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When Cate O’Connor shops for clothes, she worries more about how her purchases affect the world around her than whether they are exactly the right colour or style.

Like an increasing number of Generation Z consumers committed to making sustainability a guiding principle in their lives, Ms. O’Connor, an 18-year-old high-school senior from Connecticut, buys recycled clothes through secondhand stores or online retailers. She began the practice two years ago and now shops almost exclusively in the world of resale. So do her siblings and most of her friends.

“I do it for the sustainability effort,” said Ms. O’Connor, who regularly scours the thrift stores in New York, about an hour from her home. “It’s important for me to have a good, positive impact on the world. The clothes aren’t always the perfect size or colour, but it’s worth the sacrifice. And it’s a lot cheaper.”

On top of its growing appeal with Gen Z consumers aged 9 to 24, reselling is also one of the few retail sectors enjoying a positive holiday-season push from the alignment of some negative factors in the consumer world: The U.S. inflation rate has soared 6.8 per cent in 2021, its highest level since 1982, and supply chain issues have restricted the flow of goods into North America. The results are higher prices and a scarcity of merchandise.

Resale goods are typically much cheaper than new ones; they’re heavily discounted from the original prices. And because they are already in the country, they are not choked by supply chain interruptions such as shortages of materials or manufacturing and shipping snafus. In fact, most online resale transactions are completed by mail or package delivery services.

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Leading resale players such as TheRealReal and ThredUp have been emphasizing these points with investors in hopes of strengthening the arguments around the value and stickiness of reselling in the fast-changing retail world, where trends come and go with breathtaking speed.

TheRealReal chief executive officer Julie Wainwright recently told investors the company’s inventory levels were at pre-COVID-19 levels and it was not prone to the inflationary pinch other retailers were feeling.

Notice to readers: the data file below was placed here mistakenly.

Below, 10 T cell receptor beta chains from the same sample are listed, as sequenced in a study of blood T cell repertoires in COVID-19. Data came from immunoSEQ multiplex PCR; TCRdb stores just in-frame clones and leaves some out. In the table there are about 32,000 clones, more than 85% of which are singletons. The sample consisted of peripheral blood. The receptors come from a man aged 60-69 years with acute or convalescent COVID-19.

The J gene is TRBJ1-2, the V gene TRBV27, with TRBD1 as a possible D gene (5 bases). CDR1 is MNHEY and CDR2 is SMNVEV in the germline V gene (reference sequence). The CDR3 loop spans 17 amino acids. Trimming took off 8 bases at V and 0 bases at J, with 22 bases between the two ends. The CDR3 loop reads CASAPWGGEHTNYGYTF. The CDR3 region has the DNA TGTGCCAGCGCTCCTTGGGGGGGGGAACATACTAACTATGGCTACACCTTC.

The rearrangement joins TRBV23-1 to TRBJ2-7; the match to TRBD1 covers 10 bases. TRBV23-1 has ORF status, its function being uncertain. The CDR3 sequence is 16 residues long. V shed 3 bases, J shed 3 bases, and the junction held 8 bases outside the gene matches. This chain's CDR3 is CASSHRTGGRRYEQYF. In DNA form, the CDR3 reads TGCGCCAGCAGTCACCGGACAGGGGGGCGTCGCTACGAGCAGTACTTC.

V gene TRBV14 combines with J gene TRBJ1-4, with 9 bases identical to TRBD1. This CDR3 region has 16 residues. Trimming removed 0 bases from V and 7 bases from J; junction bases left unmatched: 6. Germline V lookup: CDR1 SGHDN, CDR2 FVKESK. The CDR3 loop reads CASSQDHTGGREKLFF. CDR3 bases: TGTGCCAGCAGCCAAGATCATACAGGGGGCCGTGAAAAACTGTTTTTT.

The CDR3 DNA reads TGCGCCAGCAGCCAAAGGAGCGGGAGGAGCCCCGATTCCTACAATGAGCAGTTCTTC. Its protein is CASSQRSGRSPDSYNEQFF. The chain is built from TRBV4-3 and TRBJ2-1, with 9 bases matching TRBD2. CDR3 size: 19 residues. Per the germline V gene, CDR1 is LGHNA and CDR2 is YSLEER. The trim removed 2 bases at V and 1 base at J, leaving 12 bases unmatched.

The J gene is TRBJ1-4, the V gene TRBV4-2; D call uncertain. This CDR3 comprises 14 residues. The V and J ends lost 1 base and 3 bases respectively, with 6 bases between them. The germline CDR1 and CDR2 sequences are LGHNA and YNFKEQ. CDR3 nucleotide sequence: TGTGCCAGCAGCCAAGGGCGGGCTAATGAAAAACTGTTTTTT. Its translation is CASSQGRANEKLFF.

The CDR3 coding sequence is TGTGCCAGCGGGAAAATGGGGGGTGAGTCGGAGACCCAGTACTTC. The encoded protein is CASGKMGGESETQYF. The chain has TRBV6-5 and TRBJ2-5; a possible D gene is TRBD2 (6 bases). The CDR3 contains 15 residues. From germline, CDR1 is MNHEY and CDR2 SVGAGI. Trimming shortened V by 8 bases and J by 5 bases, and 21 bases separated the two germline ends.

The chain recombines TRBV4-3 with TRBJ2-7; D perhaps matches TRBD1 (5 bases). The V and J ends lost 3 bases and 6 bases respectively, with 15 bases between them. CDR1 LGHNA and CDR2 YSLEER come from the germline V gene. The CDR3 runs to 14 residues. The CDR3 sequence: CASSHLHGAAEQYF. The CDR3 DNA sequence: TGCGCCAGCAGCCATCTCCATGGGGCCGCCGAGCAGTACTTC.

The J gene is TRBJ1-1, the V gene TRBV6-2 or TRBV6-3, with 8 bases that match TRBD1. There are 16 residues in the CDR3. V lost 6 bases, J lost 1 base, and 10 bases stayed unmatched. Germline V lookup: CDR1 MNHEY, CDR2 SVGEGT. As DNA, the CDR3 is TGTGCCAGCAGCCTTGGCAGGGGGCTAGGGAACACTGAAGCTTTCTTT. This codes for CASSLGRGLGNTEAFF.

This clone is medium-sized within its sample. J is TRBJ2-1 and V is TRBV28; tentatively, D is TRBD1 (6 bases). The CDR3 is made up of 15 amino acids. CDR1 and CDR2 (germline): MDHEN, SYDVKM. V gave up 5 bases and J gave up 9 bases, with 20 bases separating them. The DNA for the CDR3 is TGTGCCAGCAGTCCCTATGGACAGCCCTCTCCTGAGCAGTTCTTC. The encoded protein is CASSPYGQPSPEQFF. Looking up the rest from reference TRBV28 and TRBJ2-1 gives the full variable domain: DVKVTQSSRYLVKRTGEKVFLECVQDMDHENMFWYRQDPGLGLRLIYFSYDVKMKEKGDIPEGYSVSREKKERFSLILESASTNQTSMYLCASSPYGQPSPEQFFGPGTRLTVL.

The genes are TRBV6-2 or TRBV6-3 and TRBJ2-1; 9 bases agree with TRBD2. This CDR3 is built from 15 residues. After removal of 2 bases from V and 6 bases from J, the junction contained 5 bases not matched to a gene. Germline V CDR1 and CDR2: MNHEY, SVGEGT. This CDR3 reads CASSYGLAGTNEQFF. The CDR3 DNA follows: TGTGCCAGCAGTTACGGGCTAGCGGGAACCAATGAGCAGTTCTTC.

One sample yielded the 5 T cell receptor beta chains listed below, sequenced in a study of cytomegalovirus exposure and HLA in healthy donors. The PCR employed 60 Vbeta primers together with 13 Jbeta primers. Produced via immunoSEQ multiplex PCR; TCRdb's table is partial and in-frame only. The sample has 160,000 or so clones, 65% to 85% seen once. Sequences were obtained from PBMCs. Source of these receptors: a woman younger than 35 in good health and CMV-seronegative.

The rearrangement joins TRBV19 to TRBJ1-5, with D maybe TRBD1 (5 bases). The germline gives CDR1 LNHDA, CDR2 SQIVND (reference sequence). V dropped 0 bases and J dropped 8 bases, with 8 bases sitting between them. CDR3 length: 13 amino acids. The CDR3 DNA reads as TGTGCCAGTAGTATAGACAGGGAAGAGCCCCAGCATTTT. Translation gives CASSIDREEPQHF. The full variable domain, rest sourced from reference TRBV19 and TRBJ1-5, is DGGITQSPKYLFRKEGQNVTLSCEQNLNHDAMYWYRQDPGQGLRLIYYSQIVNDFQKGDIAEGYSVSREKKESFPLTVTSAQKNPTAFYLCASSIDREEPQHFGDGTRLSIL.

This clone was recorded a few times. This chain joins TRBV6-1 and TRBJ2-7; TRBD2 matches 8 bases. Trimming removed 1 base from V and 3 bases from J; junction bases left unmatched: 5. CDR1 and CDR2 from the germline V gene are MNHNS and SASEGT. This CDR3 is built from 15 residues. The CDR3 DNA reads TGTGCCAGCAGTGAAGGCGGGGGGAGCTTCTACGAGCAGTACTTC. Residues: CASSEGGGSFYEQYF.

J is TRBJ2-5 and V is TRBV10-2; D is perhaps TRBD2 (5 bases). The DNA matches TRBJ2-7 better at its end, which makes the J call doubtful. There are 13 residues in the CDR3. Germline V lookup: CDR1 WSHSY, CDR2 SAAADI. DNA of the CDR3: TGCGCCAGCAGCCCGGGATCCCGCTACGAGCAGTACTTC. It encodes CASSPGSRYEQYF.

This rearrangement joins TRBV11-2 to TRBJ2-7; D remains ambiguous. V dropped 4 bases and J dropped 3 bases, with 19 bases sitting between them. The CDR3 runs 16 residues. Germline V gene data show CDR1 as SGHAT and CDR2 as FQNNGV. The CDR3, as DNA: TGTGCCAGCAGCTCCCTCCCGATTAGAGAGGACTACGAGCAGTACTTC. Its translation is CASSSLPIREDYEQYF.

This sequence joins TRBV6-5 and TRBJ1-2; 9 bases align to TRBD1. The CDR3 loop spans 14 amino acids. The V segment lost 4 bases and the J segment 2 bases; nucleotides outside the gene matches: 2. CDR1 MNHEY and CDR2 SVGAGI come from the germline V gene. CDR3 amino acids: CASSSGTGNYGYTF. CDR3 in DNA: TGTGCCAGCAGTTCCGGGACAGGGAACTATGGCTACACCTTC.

ThredUp CEO James Reinhart said during the company’s third-quarter earnings call: “While many companies have been forced to raise prices due to inflation or supply chain pressure, we do not have the same level of exposure.” He added the company’s inventory is sourced domestically, so it has been able to reduce prices up to 15 per cent from a year ago.

To be sure, even before the boost from current market dynamics, the resale sector has been growing since its emergence several years ago. Retail experts project it will reach US$53-billion in sales by 2023.

In July, the e-commerce company Etsy Inc. dropped a bombshell, acquiring the secondhand fashion app Depop for US$1.62-billion. At the time of the deal, Etsy CEO Josh Silverman called Depop “the retail home for Gen Z consumers.”

“It’s a serious business,” Tim Ceci, a New York-based retail consultant, said of reselling. “There’s no question Gen Z is looking at it from the standpoint of sustainability and tighter wallets. But the big houses are paying very close attention because they want to protect their market share.”

He pointed to moves by several traditional retailers, such as Macy’s and JCPenney, to explore their own resale strategies, including partnering with ThredUp and other companies to tap the market.

But, Mr. Ceci said, the emergence of resale is more of an evolution than a revolution. He noted that resales represent only about 1 per cent of the overall commercial retail universe. But it does reflect another step toward what he calls “omnichannel” strategies, where retailers look to offer a broader mix of choices – both brick-and-mortar and online – to increasingly demanding and mobile customers.

“Tech is not taking over; people are still going to shop in stores,” he said. “This is part of the evolution of retail.”

That evolution will continue to be influenced by Gen Z consumers such as Ms. O’Connor. Mr. Ceci identified social consciousness as another emerging trend, and pointed to moves by big retailers such as Nordstrom, Target and others to partner with, and buy from, minority-owned businesses.

“Like sustainability, social consciousness is a big deal and makes a difference,” he said. “Gen Z has no tolerance for anything but inclusion.”

As for traditionalists who might blanch at the prospect of wearing used clothing, Ms. O’Connor has some encouraging words. She said a lot of the clothes at resale still bear the original tags, there are some surprising treasures to be found and she has yet to have a distasteful experience.

“I’ve never been grossed out by it,” she said. “And it’s a lot cleaner way to live.”

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